UK PM May wins vote, parliament rejects staying in European Economic Area

UK justice minister resigns over Brexit ahead of key votes

British PM avoids Brexit defeat in knife-edge parliament vote

"I promised them that I would deal in good faith, we looked at iterations, they have been involved in the process - as have other colleagues - and in the end a decision was made by the Government to table the motion in these terms".

A spokeswoman for the Department for Exiting the European Union said the government's new amendment respected the tests set out by Brexit Secretary David Davis later on Tuesday evening, which state any compromise amendment must not undermine negotiations with Brussels or hinder the government's ability to negotiate global treaties in future.

Mr Grieve had originally wanted the amendment to say that the government must seek the approval of Parliament for its course of action - and that ministers must be directed by MPs and peers in the House of Lords.

The row centres on what say parliament will have over any final Brexit deal agreed with Brussels.

Conservative MPs react with fury as they accuse Theresa May of breaking her promise to give parliament a veto on a no-deal Brexit.

The Lords amendment number 25, which was voted through by MPs last night, states that the United Kingdom government must not do anything which is incompatible with the Northern Ireland Act 1998.

MPs voted by 324 to 298 to reject a House of Lords amendment to the EU Withdrawal Bill which would have given MPs the power to tell the Prime Minister to go back and renegotiate the Brexit deal.

In a headache for leader Jeremy Corbyn, however, 75 Labour MPs rebelled against his order to abstain on the vote, including five who quit their jobs in the shadow cabinet.

The amendment, which would push the government towards adopting a Norway-style deal with Brussels, was voted down by 327 votes to 126, a majority of 201.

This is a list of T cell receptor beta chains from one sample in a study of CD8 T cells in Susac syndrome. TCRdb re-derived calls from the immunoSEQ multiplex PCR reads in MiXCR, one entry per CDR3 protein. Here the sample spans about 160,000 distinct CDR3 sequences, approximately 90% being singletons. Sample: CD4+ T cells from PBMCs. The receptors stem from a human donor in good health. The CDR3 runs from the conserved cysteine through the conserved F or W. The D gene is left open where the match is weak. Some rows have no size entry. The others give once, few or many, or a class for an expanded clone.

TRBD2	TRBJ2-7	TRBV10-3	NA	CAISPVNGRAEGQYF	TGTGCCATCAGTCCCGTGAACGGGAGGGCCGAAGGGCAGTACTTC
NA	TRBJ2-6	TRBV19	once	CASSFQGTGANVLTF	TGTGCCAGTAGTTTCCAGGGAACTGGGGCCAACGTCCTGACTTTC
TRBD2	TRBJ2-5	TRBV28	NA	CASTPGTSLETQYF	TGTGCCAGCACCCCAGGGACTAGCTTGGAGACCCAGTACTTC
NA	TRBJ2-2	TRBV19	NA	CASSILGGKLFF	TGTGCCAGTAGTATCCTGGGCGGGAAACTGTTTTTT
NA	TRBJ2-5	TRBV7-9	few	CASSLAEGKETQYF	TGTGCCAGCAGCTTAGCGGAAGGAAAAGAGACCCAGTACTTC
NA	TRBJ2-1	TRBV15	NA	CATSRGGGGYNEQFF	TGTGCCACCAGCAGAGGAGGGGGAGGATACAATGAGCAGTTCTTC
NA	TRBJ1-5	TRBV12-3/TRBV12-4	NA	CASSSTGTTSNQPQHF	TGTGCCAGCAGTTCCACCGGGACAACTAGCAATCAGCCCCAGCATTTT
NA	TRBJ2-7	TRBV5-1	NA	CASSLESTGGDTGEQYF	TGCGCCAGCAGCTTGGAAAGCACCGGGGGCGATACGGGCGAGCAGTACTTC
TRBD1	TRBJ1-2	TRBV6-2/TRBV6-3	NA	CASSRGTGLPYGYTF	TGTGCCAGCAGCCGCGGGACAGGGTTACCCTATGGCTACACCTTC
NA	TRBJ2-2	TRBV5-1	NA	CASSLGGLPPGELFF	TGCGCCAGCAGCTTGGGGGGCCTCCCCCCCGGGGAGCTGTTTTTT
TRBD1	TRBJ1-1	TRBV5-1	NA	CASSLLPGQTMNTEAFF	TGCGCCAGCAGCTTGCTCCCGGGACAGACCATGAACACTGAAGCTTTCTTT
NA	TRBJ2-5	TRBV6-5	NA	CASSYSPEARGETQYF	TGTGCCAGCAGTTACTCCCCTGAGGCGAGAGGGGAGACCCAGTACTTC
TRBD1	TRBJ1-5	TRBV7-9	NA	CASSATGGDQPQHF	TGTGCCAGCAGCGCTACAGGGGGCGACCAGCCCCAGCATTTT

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Solicitor General Robert Buckland said the government remained "open-minded", but this may or may not result in it coming forward with new proposals in the coming days.

The British government faced more bruising debate on its key Brexit bill on Wednesday (Thursday NZ Time), after being forced to give ground to pro-EU lawmakers to avoid defeat.

"The government can not demonstrate the flexibility necessary for a successful deal if its hands are tied midway through that process", Davis said.

Mr Grieve previously tabled his own proposals, which would have allowed Parliament to dictate the next steps the Government should take if no deal was reached by the end of February.

"The government's position isn't a position, its a sham to get through the next 48 hours and keep Jacob Rees-Mogg in check".

An agreement that defused a potential rebellion over handing parliament more control over Britain's exit from the European Union looked in danger of unravelling on Wednesday, when the two camps argued over the shape of a possible compromise on a "meaningful vote".

"Another said: "[May] said she didn't like it but we could discuss it. "Parliament can not - and should not - accept it".

The legislation will be debated on Monday by the upper House of Lords and if no compromise is agreed, May could face a damaging defeat when it returns to the lower house on Wednesday.

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